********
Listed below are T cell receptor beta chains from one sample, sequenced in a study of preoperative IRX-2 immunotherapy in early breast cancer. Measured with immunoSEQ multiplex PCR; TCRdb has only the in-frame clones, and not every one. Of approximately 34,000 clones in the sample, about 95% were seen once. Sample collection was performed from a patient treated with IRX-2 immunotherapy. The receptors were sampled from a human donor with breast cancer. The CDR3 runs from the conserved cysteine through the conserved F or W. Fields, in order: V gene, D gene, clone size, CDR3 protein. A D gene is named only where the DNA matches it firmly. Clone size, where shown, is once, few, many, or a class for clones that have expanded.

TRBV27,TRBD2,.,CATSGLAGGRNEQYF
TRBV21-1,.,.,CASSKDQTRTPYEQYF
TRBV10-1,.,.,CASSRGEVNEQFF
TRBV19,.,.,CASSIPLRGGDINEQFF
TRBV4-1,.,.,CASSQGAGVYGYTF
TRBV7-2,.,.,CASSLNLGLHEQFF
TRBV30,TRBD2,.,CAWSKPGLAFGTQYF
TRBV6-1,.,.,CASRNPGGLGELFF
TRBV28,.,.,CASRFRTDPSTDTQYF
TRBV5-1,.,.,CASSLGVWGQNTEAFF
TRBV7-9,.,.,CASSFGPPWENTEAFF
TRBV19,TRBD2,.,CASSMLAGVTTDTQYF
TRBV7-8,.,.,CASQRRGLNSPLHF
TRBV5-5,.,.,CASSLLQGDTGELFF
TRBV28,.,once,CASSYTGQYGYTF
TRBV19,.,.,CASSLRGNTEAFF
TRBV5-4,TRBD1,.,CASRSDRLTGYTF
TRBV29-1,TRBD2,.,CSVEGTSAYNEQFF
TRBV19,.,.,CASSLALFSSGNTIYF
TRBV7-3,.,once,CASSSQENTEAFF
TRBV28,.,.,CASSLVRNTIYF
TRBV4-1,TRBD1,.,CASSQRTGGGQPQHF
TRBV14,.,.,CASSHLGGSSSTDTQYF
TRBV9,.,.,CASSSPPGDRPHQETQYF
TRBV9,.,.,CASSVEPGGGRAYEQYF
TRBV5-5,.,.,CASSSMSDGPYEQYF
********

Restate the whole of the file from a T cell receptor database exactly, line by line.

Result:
Listed below are T cell receptor beta chains from one sample, sequenced in a study of preoperative IRX-2 immunotherapy in early breast cancer. Measured with immunoSEQ multiplex PCR; TCRdb has only the in-frame clones, and not every one. Of approximately 34,000 clones in the sample, about 95% were seen once. Sample collection was performed from a patient treated with IRX-2 immunotherapy. The receptors were sampled from a human donor with breast cancer. The CDR3 runs from the conserved cysteine through the conserved F or W. Fields, in order: V gene, D gene, clone size, CDR3 protein. A D gene is named only where the DNA matches it firmly. Clone size, where shown, is once, few, many, or a class for clones that have expanded.

TRBV27,TRBD2,.,CATSGLAGGRNEQYF
TRBV21-1,.,.,CASSKDQTRTPYEQYF
TRBV10-1,.,.,CASSRGEVNEQFF
TRBV19,.,.,CASSIPLRGGDINEQFF
TRBV4-1,.,.,CASSQGAGVYGYTF
TRBV7-2,.,.,CASSLNLGLHEQFF
TRBV30,TRBD2,.,CAWSKPGLAFGTQYF
TRBV6-1,.,.,CASRNPGGLGELFF
TRBV28,.,.,CASRFRTDPSTDTQYF
TRBV5-1,.,.,CASSLGVWGQNTEAFF
TRBV7-9,.,.,CASSFGPPWENTEAFF
TRBV19,TRBD2,.,CASSMLAGVTTDTQYF
TRBV7-8,.,.,CASQRRGLNSPLHF
TRBV5-5,.,.,CASSLLQGDTGELFF
TRBV28,.,once,CASSYTGQYGYTF
TRBV19,.,.,CASSLRGNTEAFF
TRBV5-4,TRBD1,.,CASRSDRLTGYTF
TRBV29-1,TRBD2,.,CSVEGTSAYNEQFF
TRBV19,.,.,CASSLALFSSGNTIYF
TRBV7-3,.,once,CASSSQENTEAFF
TRBV28,.,.,CASSLVRNTIYF
TRBV4-1,TRBD1,.,CASSQRTGGGQPQHF
TRBV14,.,.,CASSHLGGSSSTDTQYF
TRBV9,.,.,CASSSPPGDRPHQETQYF
TRBV9,.,.,CASSVEPGGGRAYEQYF
TRBV5-5,.,.,CASSSMSDGPYEQYF